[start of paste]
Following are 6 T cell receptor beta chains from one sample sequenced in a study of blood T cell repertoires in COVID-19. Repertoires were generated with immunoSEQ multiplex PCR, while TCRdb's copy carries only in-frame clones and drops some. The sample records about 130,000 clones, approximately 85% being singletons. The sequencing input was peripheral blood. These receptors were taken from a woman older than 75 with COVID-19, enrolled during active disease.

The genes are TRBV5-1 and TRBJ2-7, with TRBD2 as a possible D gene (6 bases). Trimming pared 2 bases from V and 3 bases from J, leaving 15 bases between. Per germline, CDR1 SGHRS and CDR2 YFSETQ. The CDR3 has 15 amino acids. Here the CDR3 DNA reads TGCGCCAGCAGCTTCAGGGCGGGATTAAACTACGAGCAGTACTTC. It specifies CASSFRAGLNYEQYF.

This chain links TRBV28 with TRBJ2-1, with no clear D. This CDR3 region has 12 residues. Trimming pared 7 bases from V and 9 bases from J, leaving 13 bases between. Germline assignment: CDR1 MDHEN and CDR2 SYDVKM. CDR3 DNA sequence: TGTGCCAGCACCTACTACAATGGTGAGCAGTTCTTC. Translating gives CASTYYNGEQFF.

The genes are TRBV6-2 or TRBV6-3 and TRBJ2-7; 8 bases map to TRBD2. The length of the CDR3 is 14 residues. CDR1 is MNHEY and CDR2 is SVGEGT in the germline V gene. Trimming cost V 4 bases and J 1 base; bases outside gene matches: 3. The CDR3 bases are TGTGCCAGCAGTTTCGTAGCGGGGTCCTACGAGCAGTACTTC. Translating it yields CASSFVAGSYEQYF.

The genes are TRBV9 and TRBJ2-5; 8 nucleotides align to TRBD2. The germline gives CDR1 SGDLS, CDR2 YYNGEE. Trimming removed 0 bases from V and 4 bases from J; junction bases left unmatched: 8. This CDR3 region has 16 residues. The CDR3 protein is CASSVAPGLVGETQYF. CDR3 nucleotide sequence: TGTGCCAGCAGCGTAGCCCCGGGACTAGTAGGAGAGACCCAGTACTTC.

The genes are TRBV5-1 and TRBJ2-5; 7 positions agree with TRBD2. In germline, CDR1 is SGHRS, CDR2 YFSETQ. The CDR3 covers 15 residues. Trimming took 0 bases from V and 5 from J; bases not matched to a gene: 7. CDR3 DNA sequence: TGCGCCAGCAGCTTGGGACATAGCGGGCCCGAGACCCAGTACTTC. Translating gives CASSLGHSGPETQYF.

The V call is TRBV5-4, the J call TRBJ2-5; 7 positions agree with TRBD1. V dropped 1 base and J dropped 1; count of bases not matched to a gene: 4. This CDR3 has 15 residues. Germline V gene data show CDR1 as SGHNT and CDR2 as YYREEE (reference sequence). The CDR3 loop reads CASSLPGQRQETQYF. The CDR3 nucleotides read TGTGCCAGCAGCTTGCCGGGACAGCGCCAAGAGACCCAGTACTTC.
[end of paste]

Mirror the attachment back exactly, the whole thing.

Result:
Following are 6 T cell receptor beta chains from one sample sequenced in a study of blood T cell repertoires in COVID-19. Repertoires were generated with immunoSEQ multiplex PCR, while TCRdb's copy carries only in-frame clones and drops some. The sample records about 130,000 clones, approximately 85% being singletons. The sequencing input was peripheral blood. These receptors were taken from a woman older than 75 with COVID-19, enrolled during active disease.

The genes are TRBV5-1 and TRBJ2-7, with TRBD2 as a possible D gene (6 bases). Trimming pared 2 bases from V and 3 bases from J, leaving 15 bases between. Per germline, CDR1 SGHRS and CDR2 YFSETQ. The CDR3 has 15 amino acids. Here the CDR3 DNA reads TGCGCCAGCAGCTTCAGGGCGGGATTAAACTACGAGCAGTACTTC. It specifies CASSFRAGLNYEQYF.

This chain links TRBV28 with TRBJ2-1, with no clear D. This CDR3 region has 12 residues. Trimming pared 7 bases from V and 9 bases from J, leaving 13 bases between. Germline assignment: CDR1 MDHEN and CDR2 SYDVKM. CDR3 DNA sequence: TGTGCCAGCACCTACTACAATGGTGAGCAGTTCTTC. Translating gives CASTYYNGEQFF.

The genes are TRBV6-2 or TRBV6-3 and TRBJ2-7; 8 bases map to TRBD2. The length of the CDR3 is 14 residues. CDR1 is MNHEY and CDR2 is SVGEGT in the germline V gene. Trimming cost V 4 bases and J 1 base; bases outside gene matches: 3. The CDR3 bases are TGTGCCAGCAGTTTCGTAGCGGGGTCCTACGAGCAGTACTTC. Translating it yields CASSFVAGSYEQYF.

The genes are TRBV9 and TRBJ2-5; 8 nucleotides align to TRBD2. The germline gives CDR1 SGDLS, CDR2 YYNGEE. Trimming removed 0 bases from V and 4 bases from J; junction bases left unmatched: 8. This CDR3 region has 16 residues. The CDR3 protein is CASSVAPGLVGETQYF. CDR3 nucleotide sequence: TGTGCCAGCAGCGTAGCCCCGGGACTAGTAGGAGAGACCCAGTACTTC.

The genes are TRBV5-1 and TRBJ2-5; 7 positions agree with TRBD2. In germline, CDR1 is SGHRS, CDR2 YFSETQ. The CDR3 covers 15 residues. Trimming took 0 bases from V and 5 from J; bases not matched to a gene: 7. CDR3 DNA sequence: TGCGCCAGCAGCTTGGGACATAGCGGGCCCGAGACCCAGTACTTC. Translating gives CASSLGHSGPETQYF.

The V call is TRBV5-4, the J call TRBJ2-5; 7 positions agree with TRBD1. V dropped 1 base and J dropped 1; count of bases not matched to a gene: 4. This CDR3 has 15 residues. Germline V gene data show CDR1 as SGHNT and CDR2 as YYREEE (reference sequence). The CDR3 loop reads CASSLPGQRQETQYF. The CDR3 nucleotides read TGTGCCAGCAGCTTGCCGGGACAGCGCCAAGAGACCCAGTACTTC.